And many times when we asked for recommendations for places to dine in, we found small places we might have never visited but found them serving normal home made food and surprisingly good dishes and ended up chatting with the owners this and that and about their future plans, pets and sights worth a trip and tips on local bakeries, etc. For example in La Grande, OR, we were pointed to the local town fair where people were dancing and selling their produce like cherries and wine. In Buhl, OR, the motel served locally baked breads and pastries which were so delicious we had to go to the store which produced them to buy snacks for the road. And in Beatty, NV, just before Death Valley, we found a great place with home cooked meals and got into a long conversation with a twenty-something woman with her own cafeteria and great plans for the future.
Previously I thought that if I died and went to hell I’d end up on those cruise boats between Helsinki and Stockholm, searching forever for a place to sit down. Now I’m sure I’ll avoid them and end up in Las Vegas. The whole city is like a gigantic cruise ship designed to make you lose your way between the endless lines of slotmachines, if you ever enter indoors. And if you go outside you are faced with 44 C temperatures in narrow streets full of people pushing and trying to move forward, up and down stairs and across pedestrian bridges over the multi laned roads. At times the crowd stops to follow some casino’s outdoors show or some fellow dressed in a Stormtrooper suit, and then agonizingly slowly the crowd moves on. Everything is hideously overpriced and if you run out of water and go indoors to look for it, you are lost forever. It took us almost two hours to walk 3 km (1,5 miles) from the Luxor hotel to Treasure Island, on the other side of the Strip.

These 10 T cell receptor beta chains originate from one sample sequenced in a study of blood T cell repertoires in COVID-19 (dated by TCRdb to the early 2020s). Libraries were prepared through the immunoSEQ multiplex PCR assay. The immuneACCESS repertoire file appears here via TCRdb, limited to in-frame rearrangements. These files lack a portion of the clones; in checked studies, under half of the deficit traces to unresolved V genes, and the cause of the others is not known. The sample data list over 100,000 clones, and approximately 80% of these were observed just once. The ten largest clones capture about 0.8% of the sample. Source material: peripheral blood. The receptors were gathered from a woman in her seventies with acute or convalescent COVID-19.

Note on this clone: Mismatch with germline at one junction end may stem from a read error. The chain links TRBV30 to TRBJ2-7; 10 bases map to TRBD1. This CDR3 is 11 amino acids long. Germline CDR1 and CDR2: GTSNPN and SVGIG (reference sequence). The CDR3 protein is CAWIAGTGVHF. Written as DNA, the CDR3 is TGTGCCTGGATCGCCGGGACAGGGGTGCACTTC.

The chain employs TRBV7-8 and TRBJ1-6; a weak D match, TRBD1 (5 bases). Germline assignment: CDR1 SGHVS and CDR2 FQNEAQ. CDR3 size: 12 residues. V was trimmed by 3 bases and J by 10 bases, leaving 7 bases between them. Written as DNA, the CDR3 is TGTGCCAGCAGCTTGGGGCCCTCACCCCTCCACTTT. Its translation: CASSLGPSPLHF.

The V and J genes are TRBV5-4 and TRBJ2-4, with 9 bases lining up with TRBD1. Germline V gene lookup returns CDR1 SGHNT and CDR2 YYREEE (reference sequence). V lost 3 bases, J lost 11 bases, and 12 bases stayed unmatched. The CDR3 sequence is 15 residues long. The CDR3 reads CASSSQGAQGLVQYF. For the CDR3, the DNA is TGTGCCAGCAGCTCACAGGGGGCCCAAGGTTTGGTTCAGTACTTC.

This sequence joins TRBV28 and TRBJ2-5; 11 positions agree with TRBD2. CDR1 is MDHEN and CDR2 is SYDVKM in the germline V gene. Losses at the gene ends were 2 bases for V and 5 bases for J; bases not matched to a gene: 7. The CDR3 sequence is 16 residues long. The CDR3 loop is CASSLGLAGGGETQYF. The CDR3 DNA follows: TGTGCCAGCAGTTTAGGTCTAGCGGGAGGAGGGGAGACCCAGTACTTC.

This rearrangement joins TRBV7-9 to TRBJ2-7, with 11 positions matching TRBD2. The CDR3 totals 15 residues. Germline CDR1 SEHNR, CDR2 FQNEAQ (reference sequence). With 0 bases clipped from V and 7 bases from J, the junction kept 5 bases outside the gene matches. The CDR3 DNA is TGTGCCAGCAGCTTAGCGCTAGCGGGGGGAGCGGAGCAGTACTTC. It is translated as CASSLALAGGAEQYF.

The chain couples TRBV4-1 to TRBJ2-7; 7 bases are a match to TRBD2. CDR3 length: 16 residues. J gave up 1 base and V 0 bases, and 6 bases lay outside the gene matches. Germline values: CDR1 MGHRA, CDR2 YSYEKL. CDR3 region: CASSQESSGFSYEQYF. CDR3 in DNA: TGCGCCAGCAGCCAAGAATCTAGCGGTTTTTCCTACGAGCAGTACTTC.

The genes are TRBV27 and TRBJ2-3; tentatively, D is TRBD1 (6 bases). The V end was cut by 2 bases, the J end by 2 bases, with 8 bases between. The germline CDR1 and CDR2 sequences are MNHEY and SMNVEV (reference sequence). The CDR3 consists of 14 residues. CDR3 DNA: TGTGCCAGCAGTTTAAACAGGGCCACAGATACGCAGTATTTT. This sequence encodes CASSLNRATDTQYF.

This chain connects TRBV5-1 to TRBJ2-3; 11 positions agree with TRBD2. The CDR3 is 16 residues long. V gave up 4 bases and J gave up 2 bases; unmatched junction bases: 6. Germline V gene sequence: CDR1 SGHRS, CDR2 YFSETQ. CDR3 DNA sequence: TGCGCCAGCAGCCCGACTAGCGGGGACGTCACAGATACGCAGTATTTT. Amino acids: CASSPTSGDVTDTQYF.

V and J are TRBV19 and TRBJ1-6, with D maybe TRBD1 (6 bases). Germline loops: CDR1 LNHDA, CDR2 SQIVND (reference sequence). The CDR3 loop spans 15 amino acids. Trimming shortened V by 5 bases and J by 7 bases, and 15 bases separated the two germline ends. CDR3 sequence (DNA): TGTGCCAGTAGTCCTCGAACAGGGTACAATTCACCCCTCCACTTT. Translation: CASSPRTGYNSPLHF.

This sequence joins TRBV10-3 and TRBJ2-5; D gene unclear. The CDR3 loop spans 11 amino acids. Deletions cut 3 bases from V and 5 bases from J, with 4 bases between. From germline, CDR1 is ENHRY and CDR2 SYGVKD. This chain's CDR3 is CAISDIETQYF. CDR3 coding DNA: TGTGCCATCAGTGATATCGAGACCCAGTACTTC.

The most shocking yet maybe not that surprising thing is how sexist and misogynist the place is. Every hotel offers their own striptease show with tacky headlines and even Cirque du Soleil isn’t safe but are apparently forced to make their own naughty show for those whom the amazing circus just isn’t enough. Also on those hot streets, in every corner there were crowds of people pushing cards featuring nude big tits and apparently very horny women at you, trying to hand them secretly over to fathers walking down the street with their families. Disgusting and so degrading.